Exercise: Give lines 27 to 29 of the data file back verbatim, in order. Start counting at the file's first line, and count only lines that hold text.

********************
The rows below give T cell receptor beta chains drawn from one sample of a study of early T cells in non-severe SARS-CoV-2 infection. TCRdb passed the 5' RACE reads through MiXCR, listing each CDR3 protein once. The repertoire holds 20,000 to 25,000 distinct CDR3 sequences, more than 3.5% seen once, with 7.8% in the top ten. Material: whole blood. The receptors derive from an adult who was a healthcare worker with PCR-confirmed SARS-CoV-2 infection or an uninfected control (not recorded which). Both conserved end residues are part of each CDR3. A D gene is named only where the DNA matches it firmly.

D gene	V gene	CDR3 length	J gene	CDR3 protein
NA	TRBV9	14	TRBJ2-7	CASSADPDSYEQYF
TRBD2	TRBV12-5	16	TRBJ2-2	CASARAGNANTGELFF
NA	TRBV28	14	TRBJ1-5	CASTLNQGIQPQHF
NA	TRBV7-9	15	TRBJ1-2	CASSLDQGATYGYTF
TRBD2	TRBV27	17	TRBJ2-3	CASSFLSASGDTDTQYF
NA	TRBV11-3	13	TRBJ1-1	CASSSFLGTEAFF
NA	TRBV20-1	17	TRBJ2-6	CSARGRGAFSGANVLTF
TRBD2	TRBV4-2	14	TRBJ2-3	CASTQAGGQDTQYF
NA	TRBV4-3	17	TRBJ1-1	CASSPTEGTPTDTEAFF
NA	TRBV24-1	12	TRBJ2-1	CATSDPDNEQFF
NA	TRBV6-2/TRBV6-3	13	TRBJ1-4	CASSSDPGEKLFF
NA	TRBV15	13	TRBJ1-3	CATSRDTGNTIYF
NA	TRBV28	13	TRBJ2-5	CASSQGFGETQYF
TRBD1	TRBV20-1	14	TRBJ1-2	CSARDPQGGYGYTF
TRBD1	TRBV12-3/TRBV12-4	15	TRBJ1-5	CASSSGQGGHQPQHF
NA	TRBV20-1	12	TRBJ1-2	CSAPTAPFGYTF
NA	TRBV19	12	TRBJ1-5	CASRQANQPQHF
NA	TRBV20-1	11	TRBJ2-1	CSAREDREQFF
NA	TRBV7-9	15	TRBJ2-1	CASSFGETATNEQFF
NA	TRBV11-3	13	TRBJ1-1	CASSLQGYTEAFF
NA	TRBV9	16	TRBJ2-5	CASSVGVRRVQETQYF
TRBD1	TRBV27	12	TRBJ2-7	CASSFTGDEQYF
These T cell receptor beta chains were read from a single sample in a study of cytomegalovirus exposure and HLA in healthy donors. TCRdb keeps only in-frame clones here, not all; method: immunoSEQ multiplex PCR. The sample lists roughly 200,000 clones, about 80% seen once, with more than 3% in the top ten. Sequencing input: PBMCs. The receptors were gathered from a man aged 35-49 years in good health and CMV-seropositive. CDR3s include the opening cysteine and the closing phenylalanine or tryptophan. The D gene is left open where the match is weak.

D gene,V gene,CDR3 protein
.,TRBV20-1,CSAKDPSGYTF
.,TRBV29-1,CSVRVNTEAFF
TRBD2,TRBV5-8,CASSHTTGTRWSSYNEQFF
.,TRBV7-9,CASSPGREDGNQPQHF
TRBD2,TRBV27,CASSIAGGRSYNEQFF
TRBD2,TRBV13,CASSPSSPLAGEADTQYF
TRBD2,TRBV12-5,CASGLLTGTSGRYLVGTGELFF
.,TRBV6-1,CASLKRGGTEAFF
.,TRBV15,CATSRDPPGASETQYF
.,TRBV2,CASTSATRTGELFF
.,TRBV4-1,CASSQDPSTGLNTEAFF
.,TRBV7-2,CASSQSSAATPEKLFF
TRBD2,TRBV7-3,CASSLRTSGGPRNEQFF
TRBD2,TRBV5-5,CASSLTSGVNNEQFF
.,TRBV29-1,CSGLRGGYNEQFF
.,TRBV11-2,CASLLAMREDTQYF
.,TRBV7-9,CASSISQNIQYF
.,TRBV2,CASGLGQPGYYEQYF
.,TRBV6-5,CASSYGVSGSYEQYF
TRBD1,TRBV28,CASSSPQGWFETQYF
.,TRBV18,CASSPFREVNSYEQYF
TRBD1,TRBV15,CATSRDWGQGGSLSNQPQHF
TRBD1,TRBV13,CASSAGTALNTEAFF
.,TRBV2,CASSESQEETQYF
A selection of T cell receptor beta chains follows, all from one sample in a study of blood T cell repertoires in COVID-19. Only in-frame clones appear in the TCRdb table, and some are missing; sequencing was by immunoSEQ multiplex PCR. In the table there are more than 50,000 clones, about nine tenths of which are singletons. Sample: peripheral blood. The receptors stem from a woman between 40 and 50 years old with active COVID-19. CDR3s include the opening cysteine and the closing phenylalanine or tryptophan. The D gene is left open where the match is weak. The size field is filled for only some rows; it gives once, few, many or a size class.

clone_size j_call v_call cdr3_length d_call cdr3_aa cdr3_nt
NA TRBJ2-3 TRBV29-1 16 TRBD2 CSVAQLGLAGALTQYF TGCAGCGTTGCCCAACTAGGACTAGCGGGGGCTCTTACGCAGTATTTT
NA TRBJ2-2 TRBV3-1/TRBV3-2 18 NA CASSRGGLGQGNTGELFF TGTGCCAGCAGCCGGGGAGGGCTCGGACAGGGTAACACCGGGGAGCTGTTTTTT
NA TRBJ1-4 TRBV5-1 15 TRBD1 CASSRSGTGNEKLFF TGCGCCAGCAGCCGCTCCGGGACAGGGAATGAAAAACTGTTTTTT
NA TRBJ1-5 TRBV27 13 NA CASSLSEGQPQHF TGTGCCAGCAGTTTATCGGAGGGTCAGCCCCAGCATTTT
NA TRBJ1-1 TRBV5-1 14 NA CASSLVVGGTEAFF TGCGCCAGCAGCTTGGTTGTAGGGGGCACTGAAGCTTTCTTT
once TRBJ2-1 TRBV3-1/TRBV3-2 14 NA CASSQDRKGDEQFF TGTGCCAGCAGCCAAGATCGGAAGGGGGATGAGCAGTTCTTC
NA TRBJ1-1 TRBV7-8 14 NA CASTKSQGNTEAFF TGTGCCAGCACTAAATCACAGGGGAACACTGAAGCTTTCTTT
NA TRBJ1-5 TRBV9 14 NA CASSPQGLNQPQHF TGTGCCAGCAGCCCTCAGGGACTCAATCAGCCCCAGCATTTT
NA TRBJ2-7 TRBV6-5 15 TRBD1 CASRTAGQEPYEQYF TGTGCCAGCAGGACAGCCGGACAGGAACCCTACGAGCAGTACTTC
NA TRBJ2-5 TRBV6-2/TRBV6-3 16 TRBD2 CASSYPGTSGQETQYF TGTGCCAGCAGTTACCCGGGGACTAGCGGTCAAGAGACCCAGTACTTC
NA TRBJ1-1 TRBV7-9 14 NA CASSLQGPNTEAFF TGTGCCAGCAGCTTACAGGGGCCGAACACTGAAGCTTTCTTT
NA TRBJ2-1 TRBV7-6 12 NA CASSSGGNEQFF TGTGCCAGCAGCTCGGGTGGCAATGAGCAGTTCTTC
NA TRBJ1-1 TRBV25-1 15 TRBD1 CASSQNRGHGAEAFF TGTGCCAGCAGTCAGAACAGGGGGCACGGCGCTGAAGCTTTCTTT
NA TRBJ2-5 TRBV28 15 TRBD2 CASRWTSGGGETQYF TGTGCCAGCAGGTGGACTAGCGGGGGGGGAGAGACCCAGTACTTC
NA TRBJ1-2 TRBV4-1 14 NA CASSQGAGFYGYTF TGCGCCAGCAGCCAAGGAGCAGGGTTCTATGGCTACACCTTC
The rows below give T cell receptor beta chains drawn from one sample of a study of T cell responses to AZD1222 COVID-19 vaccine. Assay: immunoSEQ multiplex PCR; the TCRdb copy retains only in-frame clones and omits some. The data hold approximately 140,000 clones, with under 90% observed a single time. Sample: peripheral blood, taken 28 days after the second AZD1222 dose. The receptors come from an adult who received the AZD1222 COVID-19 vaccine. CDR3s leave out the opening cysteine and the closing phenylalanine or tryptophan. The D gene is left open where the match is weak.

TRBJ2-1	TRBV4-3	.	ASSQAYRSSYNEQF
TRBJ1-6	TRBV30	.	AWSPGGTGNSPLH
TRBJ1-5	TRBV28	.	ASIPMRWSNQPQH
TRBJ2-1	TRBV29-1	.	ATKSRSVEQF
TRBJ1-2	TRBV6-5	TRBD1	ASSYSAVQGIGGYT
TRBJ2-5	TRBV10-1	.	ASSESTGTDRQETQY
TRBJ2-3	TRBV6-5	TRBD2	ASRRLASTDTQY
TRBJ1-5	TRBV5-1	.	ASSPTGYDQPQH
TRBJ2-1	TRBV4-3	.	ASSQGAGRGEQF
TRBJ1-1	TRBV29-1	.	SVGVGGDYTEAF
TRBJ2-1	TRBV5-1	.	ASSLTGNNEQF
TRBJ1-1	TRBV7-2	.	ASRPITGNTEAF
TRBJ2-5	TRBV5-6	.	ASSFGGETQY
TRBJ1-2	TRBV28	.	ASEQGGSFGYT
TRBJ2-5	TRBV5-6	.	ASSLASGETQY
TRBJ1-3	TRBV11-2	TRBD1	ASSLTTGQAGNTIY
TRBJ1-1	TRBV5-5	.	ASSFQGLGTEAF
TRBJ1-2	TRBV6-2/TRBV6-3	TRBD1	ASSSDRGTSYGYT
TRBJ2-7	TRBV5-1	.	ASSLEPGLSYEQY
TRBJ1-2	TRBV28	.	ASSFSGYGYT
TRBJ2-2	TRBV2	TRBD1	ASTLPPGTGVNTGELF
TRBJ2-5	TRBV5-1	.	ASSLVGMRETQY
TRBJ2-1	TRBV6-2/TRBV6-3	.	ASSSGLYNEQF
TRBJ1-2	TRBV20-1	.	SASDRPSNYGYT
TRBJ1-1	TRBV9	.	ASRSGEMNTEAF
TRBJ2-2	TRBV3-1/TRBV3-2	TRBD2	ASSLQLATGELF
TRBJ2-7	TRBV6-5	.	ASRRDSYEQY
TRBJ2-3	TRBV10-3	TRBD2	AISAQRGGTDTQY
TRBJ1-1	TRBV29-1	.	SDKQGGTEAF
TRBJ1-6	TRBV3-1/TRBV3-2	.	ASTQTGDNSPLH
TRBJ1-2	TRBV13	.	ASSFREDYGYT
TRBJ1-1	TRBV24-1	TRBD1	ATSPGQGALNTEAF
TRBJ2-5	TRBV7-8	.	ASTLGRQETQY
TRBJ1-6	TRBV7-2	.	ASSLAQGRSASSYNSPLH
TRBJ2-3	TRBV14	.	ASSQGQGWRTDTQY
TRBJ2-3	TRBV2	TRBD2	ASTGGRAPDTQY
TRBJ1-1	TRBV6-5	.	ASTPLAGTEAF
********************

.,TRBV20-1,CSAKDPSGYTF
.,TRBV29-1,CSVRVNTEAFF
TRBD2,TRBV5-8,CASSHTTGTRWSSYNEQFF